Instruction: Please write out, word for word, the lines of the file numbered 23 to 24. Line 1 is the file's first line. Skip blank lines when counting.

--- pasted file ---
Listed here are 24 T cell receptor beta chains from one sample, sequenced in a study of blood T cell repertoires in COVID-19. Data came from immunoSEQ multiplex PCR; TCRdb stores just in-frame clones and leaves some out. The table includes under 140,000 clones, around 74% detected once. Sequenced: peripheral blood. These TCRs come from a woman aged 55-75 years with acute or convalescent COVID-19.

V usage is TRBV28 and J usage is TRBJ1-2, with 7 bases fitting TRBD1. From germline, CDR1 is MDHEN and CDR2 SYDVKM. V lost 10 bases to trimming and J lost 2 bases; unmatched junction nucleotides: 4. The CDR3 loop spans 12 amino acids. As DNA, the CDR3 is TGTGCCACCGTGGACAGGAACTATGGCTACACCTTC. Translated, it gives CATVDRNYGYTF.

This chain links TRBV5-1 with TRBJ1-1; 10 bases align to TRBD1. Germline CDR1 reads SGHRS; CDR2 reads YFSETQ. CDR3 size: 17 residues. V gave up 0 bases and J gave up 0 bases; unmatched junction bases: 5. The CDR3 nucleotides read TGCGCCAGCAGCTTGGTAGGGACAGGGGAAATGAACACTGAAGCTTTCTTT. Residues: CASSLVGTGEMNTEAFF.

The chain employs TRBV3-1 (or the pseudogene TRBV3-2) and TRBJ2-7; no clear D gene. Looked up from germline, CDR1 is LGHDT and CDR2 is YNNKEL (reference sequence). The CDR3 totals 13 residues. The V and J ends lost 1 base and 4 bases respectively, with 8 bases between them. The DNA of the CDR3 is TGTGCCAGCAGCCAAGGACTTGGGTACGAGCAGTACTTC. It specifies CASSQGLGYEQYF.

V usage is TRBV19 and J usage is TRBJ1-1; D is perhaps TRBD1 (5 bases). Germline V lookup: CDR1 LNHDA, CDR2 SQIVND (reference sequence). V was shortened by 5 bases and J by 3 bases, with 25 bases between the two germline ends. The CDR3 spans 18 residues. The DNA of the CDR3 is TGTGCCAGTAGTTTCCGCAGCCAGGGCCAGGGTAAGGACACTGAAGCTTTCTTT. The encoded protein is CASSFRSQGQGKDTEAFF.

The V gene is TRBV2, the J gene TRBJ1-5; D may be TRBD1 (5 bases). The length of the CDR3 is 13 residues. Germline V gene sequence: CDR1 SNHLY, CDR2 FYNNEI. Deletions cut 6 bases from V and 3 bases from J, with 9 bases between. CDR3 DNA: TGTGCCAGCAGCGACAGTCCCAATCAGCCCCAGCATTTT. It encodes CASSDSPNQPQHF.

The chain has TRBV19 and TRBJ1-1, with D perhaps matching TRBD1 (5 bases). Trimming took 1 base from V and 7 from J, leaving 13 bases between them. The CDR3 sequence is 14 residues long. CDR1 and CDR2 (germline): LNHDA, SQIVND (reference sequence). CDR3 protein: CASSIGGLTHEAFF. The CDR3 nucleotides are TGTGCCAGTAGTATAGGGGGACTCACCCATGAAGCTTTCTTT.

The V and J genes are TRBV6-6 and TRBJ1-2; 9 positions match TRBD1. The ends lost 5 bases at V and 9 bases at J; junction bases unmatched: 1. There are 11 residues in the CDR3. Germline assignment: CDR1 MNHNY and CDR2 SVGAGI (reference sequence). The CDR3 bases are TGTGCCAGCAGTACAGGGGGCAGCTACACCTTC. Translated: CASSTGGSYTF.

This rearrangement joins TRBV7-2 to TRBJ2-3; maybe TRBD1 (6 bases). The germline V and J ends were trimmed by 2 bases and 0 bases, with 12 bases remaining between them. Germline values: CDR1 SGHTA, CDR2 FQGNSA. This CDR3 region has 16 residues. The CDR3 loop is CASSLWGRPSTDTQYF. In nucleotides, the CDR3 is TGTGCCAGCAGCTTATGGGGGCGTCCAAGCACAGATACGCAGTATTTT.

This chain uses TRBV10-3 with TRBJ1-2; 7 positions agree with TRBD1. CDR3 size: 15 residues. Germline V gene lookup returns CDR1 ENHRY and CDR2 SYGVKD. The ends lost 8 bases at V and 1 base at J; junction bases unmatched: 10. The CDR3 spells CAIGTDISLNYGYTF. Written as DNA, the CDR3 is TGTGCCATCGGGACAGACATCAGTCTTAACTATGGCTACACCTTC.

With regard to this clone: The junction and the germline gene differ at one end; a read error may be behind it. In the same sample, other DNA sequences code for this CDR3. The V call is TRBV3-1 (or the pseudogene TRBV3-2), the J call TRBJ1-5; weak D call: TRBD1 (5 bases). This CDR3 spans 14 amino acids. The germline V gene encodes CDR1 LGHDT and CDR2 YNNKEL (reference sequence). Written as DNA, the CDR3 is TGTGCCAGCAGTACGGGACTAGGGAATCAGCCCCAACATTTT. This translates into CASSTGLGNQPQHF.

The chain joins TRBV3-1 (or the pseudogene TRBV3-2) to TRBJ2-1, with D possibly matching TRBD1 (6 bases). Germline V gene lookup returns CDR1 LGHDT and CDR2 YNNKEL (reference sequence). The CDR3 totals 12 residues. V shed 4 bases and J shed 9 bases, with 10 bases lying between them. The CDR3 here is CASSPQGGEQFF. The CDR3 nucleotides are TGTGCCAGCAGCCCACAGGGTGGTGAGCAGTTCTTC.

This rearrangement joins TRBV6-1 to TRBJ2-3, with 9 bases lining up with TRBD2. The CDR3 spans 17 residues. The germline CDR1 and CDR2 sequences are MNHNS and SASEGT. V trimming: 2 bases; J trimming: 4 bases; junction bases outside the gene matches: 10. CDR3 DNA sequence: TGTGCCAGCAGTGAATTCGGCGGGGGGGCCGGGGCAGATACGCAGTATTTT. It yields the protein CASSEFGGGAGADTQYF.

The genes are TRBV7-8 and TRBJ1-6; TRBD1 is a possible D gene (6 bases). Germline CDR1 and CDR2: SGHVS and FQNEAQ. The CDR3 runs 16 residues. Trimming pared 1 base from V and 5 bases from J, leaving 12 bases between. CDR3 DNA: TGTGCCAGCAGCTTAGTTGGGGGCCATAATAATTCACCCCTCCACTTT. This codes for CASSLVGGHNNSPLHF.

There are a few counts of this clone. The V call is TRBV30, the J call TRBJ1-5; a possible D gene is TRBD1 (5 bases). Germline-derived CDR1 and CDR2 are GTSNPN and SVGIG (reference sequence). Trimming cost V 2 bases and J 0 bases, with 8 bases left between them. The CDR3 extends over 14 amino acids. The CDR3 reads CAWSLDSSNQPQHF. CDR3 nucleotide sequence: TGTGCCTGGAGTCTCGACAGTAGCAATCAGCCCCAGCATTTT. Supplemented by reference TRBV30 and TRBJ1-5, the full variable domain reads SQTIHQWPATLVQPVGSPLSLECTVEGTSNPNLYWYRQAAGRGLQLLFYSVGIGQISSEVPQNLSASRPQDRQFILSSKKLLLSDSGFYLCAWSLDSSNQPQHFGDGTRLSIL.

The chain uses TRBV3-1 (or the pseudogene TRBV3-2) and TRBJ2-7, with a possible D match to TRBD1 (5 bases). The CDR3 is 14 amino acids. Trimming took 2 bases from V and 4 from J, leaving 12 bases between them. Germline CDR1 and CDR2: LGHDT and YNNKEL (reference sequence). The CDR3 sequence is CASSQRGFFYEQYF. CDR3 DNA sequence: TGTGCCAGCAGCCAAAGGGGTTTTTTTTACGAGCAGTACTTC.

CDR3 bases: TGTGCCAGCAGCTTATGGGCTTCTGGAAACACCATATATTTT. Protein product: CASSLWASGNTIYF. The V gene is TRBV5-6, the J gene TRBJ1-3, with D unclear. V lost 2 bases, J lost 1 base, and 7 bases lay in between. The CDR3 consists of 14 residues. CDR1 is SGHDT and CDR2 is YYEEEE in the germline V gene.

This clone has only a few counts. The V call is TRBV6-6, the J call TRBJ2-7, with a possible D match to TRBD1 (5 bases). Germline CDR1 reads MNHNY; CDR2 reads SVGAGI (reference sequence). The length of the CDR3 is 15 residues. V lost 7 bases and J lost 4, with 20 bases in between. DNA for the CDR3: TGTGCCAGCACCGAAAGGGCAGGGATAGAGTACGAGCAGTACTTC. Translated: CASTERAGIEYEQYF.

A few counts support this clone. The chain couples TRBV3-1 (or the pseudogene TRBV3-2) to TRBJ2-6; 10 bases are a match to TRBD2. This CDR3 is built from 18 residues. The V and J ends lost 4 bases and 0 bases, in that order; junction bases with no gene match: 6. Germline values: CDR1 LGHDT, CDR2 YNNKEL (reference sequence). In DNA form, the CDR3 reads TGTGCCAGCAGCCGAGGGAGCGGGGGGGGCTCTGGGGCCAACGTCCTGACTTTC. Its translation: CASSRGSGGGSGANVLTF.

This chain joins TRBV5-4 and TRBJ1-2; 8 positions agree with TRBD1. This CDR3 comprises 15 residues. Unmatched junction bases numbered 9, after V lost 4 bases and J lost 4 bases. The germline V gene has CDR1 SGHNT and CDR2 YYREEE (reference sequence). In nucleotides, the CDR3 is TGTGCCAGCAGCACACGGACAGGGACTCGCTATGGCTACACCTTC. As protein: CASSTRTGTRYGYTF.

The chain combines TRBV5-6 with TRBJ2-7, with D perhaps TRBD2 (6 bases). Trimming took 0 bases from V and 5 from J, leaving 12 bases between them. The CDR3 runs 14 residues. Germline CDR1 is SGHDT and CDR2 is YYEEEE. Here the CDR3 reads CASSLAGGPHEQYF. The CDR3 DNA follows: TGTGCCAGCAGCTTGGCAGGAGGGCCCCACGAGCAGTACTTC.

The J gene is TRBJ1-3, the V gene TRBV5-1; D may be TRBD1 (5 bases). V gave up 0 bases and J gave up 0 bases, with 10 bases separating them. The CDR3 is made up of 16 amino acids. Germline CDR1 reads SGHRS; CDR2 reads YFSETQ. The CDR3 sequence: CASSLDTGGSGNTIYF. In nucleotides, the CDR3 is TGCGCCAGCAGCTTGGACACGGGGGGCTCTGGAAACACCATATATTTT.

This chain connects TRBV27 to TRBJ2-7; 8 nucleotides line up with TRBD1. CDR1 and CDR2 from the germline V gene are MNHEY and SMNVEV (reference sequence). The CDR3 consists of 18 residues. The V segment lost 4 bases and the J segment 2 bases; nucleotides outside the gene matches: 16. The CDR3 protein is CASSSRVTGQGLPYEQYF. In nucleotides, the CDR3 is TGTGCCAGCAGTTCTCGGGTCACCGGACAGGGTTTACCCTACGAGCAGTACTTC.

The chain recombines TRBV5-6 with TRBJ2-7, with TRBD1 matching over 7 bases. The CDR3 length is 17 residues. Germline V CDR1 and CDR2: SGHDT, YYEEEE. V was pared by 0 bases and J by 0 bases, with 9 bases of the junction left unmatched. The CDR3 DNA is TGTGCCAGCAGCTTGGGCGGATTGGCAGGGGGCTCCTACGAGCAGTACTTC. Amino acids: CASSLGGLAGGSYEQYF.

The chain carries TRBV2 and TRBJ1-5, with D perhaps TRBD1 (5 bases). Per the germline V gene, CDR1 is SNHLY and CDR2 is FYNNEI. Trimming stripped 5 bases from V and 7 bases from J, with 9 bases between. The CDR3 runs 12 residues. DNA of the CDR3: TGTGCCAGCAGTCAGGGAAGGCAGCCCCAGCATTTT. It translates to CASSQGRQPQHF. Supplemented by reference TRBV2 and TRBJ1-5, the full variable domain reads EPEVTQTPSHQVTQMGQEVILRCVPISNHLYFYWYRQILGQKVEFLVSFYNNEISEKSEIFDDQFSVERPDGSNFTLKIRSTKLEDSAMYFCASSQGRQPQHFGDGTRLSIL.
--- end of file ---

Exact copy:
This chain connects TRBV27 to TRBJ2-7; 8 nucleotides line up with TRBD1. CDR1 and CDR2 from the germline V gene are MNHEY and SMNVEV (reference sequence). The CDR3 consists of 18 residues. The V segment lost 4 bases and the J segment 2 bases; nucleotides outside the gene matches: 16. The CDR3 protein is CASSSRVTGQGLPYEQYF. In nucleotides, the CDR3 is TGTGCCAGCAGTTCTCGGGTCACCGGACAGGGTTTACCCTACGAGCAGTACTTC.

The chain recombines TRBV5-6 with TRBJ2-7, with TRBD1 matching over 7 bases. The CDR3 length is 17 residues. Germline V CDR1 and CDR2: SGHDT, YYEEEE. V was pared by 0 bases and J by 0 bases, with 9 bases of the junction left unmatched. The CDR3 DNA is TGTGCCAGCAGCTTGGGCGGATTGGCAGGGGGCTCCTACGAGCAGTACTTC. Amino acids: CASSLGGLAGGSYEQYF.